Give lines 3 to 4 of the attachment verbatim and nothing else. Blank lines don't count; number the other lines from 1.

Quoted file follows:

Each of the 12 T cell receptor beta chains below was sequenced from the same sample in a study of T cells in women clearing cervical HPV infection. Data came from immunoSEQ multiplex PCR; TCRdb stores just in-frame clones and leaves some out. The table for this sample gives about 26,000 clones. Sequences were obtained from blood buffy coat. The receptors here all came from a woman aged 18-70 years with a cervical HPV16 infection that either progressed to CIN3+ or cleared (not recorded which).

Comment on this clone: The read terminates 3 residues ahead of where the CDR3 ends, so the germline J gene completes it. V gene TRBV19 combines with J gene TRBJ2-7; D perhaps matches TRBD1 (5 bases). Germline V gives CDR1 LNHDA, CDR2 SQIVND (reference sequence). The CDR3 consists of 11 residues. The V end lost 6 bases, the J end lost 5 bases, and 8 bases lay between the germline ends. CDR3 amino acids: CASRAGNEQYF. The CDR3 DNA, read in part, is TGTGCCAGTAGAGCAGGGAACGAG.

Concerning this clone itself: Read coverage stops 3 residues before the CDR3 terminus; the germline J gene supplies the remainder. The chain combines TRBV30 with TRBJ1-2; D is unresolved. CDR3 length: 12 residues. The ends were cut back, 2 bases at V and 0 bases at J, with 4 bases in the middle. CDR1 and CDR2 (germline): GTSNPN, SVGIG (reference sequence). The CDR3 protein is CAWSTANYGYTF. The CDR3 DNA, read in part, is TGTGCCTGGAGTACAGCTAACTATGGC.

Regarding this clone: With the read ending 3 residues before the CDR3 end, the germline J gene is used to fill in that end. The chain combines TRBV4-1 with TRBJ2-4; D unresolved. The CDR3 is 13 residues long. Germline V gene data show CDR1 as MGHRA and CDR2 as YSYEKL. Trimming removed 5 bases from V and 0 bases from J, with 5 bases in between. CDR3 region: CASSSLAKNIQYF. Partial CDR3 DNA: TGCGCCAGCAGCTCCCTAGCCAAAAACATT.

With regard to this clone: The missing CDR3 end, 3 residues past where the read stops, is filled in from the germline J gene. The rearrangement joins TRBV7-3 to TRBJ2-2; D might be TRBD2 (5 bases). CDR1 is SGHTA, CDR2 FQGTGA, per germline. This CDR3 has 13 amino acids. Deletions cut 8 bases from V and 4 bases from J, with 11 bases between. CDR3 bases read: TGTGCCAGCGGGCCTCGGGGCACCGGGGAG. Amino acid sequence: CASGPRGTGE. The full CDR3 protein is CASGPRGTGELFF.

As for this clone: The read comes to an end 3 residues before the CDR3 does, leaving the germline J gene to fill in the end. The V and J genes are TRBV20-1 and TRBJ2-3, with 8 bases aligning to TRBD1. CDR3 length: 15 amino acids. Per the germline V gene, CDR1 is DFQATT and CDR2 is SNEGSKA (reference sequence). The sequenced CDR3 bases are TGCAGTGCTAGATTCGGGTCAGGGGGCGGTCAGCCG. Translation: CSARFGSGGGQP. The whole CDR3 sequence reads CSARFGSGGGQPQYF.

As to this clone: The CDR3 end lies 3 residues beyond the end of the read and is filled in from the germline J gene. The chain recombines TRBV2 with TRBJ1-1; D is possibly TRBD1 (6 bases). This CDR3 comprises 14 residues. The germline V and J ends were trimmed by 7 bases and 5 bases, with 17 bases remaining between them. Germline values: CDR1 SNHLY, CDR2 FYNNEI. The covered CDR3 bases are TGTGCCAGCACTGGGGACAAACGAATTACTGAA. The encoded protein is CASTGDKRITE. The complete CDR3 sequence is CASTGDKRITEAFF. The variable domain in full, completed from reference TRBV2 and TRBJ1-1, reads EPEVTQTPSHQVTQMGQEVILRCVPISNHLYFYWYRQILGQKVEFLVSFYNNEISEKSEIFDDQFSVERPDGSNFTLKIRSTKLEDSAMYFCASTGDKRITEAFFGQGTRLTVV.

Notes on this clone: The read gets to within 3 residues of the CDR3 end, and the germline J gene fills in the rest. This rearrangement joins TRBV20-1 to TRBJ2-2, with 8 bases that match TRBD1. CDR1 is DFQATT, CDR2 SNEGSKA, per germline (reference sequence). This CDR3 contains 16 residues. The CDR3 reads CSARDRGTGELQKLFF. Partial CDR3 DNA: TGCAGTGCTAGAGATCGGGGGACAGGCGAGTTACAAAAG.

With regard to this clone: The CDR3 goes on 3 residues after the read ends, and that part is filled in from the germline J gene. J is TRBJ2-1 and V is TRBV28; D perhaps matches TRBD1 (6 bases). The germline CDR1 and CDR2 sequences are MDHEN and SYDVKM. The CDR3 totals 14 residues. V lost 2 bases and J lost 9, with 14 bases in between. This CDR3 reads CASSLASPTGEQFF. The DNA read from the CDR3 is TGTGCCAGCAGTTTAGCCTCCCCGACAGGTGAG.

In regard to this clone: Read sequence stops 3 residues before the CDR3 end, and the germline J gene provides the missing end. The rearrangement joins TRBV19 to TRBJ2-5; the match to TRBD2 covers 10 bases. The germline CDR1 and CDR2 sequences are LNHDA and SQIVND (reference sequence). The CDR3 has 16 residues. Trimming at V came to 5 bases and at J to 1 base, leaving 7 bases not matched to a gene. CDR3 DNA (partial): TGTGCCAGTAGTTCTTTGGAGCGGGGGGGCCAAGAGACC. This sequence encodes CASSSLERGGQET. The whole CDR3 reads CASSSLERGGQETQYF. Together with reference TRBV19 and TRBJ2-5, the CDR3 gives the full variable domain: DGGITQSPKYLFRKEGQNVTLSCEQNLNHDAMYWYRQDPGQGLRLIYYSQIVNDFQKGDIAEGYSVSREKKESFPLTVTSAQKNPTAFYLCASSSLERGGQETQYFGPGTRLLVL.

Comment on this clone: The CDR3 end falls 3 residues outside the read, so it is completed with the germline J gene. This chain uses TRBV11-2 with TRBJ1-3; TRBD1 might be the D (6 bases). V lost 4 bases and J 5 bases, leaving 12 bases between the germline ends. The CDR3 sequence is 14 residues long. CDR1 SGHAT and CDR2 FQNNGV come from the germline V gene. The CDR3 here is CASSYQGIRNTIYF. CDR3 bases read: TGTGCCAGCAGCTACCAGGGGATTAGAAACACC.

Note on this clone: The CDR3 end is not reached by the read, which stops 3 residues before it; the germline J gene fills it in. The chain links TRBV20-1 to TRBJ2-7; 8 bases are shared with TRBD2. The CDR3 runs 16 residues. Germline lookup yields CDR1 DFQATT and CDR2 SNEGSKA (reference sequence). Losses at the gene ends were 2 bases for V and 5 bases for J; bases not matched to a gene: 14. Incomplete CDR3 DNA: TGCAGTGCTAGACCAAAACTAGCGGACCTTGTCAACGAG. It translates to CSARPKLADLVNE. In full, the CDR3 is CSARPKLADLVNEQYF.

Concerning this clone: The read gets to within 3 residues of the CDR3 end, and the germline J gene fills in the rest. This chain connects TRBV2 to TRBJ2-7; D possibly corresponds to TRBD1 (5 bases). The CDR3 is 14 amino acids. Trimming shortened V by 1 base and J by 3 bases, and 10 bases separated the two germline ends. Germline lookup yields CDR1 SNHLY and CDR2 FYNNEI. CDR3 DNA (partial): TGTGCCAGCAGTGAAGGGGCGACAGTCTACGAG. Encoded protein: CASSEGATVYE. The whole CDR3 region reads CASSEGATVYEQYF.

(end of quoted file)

Concerning this clone itself: Read coverage stops 3 residues before the CDR3 terminus; the germline J gene supplies the remainder. The chain combines TRBV30 with TRBJ1-2; D is unresolved. CDR3 length: 12 residues. The ends were cut back, 2 bases at V and 0 bases at J, with 4 bases in the middle. CDR1 and CDR2 (germline): GTSNPN, SVGIG (reference sequence). The CDR3 protein is CAWSTANYGYTF. The CDR3 DNA, read in part, is TGTGCCTGGAGTACAGCTAACTATGGC.

Regarding this clone: With the read ending 3 residues before the CDR3 end, the germline J gene is used to fill in that end. The chain combines TRBV4-1 with TRBJ2-4; D unresolved. The CDR3 is 13 residues long. Germline V gene data show CDR1 as MGHRA and CDR2 as YSYEKL. Trimming removed 5 bases from V and 0 bases from J, with 5 bases in between. CDR3 region: CASSSLAKNIQYF. Partial CDR3 DNA: TGCGCCAGCAGCTCCCTAGCCAAAAACATT.